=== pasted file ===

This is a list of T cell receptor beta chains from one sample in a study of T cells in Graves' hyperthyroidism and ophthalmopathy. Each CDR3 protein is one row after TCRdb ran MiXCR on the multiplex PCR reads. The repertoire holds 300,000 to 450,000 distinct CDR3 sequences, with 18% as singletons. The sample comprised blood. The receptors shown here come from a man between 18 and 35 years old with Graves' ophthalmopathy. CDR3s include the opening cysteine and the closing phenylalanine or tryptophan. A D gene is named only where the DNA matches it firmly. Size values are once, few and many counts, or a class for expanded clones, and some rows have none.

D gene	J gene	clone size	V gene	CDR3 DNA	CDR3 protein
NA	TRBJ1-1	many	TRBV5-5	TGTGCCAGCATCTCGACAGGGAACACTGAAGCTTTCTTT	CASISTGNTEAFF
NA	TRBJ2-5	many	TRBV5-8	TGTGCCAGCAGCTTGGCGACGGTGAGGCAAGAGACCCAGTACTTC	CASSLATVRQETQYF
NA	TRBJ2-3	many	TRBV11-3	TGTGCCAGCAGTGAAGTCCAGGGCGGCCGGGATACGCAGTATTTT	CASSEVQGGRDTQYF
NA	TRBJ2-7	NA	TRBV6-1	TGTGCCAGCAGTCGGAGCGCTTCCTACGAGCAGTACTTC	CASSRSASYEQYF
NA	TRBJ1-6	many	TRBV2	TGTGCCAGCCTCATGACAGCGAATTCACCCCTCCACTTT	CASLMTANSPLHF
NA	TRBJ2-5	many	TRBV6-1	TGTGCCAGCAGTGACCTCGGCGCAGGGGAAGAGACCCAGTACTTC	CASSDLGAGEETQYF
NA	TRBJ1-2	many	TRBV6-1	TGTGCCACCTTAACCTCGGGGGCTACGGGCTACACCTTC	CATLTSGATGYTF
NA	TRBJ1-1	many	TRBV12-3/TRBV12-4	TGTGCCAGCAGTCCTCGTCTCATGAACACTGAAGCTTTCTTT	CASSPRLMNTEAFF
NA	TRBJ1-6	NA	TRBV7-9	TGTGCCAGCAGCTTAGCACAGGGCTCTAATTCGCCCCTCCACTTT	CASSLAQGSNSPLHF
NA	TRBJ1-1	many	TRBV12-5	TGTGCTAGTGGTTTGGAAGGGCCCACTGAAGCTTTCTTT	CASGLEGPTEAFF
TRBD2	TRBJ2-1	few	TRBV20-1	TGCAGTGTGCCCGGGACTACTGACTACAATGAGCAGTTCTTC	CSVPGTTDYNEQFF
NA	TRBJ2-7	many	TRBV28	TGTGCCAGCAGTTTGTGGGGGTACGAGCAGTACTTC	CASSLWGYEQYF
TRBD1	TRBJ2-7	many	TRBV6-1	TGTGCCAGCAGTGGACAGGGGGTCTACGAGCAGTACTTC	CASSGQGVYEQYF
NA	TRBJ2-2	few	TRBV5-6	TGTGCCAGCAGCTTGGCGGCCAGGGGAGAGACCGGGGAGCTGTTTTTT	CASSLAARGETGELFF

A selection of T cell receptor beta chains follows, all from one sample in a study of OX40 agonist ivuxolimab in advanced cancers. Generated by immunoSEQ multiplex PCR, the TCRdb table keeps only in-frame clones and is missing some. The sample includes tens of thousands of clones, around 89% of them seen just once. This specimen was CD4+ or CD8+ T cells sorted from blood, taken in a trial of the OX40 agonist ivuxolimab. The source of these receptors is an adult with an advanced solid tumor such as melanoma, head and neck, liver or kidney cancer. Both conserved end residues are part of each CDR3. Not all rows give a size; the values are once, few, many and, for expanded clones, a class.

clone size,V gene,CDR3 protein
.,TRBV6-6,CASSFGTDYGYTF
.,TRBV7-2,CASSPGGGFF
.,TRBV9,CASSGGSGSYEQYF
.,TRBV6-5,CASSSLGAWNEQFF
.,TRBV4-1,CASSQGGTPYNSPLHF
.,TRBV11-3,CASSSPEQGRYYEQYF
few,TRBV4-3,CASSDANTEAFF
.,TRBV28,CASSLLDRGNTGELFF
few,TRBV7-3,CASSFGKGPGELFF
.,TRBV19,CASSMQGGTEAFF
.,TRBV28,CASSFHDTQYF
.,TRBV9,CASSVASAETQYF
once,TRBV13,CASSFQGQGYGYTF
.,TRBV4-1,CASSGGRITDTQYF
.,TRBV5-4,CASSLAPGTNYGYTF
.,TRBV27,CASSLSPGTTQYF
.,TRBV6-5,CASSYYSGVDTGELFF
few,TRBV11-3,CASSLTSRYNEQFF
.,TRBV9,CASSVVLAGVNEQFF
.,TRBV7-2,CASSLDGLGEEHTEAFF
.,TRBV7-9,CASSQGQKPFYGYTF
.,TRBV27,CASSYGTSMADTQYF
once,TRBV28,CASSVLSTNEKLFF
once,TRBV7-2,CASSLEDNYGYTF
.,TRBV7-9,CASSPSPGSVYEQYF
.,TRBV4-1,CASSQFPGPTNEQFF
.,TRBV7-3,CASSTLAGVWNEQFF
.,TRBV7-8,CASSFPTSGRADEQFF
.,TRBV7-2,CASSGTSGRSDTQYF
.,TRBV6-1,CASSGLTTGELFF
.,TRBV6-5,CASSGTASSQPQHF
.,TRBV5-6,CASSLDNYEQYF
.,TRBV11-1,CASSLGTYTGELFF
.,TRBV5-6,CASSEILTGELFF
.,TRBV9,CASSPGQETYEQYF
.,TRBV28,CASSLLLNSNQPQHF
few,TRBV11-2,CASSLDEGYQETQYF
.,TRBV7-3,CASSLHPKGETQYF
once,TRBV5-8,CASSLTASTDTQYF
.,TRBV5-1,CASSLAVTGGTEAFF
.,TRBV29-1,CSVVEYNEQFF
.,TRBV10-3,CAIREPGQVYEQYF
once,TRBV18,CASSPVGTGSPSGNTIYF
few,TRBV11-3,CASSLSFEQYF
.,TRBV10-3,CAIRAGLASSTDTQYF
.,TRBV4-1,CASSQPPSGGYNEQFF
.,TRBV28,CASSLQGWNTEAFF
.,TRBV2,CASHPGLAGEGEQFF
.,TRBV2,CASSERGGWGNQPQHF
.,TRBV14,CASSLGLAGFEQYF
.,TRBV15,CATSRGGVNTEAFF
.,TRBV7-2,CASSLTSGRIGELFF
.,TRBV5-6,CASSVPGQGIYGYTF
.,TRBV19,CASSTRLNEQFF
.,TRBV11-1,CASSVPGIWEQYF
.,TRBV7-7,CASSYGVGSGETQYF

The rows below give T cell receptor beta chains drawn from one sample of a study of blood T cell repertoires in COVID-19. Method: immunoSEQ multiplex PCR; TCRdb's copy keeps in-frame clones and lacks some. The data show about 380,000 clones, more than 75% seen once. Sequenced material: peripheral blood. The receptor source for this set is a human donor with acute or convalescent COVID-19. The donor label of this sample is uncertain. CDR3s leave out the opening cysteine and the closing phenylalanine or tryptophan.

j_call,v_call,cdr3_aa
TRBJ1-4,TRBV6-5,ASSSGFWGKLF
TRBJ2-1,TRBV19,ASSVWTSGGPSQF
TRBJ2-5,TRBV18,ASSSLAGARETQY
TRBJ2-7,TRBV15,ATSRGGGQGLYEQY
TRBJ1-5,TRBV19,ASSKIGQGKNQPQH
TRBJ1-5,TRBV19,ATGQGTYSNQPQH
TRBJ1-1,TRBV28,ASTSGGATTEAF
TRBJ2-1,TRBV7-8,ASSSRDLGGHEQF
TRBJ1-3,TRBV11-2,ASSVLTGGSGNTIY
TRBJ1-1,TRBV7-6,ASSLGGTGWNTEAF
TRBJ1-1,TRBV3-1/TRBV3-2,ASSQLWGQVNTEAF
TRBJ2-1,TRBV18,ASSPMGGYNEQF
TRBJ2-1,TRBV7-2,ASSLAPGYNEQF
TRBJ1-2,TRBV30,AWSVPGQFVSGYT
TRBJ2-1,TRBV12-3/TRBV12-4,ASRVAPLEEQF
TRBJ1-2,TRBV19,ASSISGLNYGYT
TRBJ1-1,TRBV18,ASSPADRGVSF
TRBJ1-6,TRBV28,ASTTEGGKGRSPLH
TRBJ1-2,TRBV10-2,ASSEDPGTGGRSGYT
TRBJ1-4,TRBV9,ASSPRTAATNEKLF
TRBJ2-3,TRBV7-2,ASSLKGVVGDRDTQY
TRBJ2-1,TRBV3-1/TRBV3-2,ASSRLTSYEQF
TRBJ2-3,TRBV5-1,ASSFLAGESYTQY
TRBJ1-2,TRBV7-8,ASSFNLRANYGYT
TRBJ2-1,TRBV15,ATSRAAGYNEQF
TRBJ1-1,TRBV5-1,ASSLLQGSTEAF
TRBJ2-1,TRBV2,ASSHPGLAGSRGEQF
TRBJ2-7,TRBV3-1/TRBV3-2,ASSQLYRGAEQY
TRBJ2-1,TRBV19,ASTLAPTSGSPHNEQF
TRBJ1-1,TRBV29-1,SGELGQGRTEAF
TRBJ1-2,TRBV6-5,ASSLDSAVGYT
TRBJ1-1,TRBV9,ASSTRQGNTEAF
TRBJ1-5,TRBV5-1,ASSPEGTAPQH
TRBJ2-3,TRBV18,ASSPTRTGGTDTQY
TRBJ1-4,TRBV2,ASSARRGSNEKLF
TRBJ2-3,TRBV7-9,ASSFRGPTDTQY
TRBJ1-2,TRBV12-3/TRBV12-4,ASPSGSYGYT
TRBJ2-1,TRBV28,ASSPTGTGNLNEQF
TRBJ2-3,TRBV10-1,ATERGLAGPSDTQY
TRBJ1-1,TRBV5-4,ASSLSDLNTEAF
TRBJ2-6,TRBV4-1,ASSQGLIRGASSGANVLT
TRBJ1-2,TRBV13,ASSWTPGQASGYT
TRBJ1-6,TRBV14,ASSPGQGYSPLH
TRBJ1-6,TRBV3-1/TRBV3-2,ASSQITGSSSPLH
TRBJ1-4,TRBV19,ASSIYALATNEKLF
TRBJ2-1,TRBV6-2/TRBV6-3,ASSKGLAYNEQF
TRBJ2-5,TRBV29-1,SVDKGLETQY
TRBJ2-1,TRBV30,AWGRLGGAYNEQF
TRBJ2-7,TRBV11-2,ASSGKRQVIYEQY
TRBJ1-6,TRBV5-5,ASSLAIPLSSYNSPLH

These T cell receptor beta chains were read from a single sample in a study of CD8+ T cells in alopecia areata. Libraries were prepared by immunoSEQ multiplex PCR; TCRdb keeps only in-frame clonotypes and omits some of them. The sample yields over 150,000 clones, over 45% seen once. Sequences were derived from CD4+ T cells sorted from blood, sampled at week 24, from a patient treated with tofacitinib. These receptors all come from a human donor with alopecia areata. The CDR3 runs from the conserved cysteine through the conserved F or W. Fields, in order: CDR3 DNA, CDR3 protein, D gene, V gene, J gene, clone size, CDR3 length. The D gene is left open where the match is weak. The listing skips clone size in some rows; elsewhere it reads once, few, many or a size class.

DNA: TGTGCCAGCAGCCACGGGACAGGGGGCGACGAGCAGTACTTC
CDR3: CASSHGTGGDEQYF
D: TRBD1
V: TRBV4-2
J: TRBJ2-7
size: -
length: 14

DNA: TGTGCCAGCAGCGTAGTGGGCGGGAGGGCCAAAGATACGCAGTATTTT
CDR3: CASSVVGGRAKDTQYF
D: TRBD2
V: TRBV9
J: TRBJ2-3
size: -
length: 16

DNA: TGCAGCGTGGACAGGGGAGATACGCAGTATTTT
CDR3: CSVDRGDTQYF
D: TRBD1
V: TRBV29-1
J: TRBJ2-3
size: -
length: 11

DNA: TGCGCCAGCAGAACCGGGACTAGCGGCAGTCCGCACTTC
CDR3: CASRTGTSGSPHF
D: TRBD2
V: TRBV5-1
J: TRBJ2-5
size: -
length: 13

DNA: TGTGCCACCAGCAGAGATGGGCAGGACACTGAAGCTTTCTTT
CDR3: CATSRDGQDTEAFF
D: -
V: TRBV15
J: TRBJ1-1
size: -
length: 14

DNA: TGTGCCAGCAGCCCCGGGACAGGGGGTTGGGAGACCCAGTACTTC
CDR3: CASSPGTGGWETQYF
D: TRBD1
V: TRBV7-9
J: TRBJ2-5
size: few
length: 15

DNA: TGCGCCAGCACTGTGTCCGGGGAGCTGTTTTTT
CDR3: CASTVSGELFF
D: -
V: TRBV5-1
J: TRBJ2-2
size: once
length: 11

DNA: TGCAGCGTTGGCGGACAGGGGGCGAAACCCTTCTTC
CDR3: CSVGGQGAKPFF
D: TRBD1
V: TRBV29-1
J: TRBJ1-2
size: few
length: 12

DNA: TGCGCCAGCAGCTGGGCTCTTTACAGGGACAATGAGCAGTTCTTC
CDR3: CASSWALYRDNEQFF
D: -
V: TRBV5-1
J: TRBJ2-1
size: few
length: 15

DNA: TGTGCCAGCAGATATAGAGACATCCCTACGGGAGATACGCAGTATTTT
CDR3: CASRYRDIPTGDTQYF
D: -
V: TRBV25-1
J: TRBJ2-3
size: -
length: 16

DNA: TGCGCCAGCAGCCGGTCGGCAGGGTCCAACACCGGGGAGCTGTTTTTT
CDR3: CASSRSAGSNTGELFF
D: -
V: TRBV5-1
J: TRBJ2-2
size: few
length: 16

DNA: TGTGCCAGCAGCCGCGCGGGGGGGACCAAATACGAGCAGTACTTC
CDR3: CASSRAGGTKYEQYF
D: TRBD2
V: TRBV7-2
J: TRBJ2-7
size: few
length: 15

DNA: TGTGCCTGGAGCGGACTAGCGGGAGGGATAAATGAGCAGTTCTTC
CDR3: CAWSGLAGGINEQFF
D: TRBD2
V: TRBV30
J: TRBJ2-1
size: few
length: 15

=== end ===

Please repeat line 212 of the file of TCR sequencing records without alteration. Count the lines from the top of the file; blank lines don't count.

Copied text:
DNA: TGTGCCTGGAGCGGACTAGCGGGAGGGATAAATGAGCAGTTCTTC